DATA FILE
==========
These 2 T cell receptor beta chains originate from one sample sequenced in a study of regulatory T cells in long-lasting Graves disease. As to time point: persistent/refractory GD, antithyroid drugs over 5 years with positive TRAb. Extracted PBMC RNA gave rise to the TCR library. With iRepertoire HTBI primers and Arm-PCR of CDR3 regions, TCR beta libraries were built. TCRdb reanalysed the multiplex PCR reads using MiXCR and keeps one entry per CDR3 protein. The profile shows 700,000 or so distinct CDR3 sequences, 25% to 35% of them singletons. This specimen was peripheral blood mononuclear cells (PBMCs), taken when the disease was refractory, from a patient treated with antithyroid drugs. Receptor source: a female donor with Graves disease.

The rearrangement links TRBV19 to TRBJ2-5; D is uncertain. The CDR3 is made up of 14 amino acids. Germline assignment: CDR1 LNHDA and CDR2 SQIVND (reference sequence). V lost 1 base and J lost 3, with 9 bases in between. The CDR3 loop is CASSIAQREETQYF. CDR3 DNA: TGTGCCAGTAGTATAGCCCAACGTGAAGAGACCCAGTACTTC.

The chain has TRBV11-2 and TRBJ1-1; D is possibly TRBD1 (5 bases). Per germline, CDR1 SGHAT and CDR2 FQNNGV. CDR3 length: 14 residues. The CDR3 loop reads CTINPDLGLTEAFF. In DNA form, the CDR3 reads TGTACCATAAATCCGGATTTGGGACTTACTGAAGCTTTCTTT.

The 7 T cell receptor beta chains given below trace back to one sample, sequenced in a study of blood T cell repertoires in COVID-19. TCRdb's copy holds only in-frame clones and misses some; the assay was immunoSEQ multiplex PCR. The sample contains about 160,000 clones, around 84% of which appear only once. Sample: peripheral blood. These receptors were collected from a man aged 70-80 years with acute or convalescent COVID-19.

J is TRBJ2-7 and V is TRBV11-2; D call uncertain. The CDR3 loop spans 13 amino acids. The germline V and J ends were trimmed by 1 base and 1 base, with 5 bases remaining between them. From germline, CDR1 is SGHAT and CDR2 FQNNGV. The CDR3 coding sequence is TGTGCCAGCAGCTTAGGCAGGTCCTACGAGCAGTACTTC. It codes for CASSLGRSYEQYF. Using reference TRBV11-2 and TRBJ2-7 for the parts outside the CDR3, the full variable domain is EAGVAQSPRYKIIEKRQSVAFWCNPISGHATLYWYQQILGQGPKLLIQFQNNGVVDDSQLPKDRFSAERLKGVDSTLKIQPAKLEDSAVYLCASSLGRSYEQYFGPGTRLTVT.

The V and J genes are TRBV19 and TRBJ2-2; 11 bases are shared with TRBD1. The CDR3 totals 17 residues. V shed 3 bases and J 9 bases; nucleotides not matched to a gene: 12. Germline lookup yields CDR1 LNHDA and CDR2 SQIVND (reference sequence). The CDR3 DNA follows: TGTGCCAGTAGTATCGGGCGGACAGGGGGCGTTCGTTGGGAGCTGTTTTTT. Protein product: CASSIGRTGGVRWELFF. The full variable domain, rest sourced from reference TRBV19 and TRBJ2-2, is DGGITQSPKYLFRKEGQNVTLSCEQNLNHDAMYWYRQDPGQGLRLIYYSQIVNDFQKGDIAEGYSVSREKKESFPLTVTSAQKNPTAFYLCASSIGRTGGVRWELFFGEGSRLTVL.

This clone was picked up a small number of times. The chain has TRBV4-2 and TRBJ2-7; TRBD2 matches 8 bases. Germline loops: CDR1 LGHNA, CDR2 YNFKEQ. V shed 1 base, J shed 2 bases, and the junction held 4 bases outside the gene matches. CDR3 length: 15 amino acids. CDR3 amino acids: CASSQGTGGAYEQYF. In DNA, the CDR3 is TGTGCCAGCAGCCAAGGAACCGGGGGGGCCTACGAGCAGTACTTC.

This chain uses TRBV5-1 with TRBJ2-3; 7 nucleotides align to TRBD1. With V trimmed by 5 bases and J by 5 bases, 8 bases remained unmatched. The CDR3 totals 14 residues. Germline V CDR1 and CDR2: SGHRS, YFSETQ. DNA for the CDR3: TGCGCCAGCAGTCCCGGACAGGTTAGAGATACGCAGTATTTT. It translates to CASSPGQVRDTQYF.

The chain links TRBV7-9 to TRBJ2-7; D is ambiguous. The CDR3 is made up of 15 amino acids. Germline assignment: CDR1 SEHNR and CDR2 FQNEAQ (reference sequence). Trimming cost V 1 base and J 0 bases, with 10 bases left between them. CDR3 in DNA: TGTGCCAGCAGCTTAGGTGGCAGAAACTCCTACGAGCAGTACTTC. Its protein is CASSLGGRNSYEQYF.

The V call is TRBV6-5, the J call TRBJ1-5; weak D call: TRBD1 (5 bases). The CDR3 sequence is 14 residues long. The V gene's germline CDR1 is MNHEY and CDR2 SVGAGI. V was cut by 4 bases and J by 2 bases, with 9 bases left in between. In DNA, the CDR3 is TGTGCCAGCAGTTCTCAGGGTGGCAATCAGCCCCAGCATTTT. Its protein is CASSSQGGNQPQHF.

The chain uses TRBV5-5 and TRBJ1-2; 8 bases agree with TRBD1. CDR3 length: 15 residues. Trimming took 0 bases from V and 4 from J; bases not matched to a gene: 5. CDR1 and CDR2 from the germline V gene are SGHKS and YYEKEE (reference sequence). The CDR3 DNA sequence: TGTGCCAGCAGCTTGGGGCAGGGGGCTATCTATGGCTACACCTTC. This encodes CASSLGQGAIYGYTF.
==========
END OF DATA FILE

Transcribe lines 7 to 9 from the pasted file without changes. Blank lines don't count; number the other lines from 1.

This clone was picked up a small number of times. The chain has TRBV4-2 and TRBJ2-7; TRBD2 matches 8 bases. Germline loops: CDR1 LGHNA, CDR2 YNFKEQ. V shed 1 base, J shed 2 bases, and the junction held 4 bases outside the gene matches. CDR3 length: 15 amino acids. CDR3 amino acids: CASSQGTGGAYEQYF. In DNA, the CDR3 is TGTGCCAGCAGCCAAGGAACCGGGGGGGCCTACGAGCAGTACTTC.

This chain uses TRBV5-1 with TRBJ2-3; 7 nucleotides align to TRBD1. With V trimmed by 5 bases and J by 5 bases, 8 bases remained unmatched. The CDR3 totals 14 residues. Germline V CDR1 and CDR2: SGHRS, YFSETQ. DNA for the CDR3: TGCGCCAGCAGTCCCGGACAGGTTAGAGATACGCAGTATTTT. It translates to CASSPGQVRDTQYF.

The chain links TRBV7-9 to TRBJ2-7; D is ambiguous. The CDR3 is made up of 15 amino acids. Germline assignment: CDR1 SEHNR and CDR2 FQNEAQ (reference sequence). Trimming cost V 1 base and J 0 bases, with 10 bases left between them. CDR3 in DNA: TGTGCCAGCAGCTTAGGTGGCAGAAACTCCTACGAGCAGTACTTC. Its protein is CASSLGGRNSYEQYF.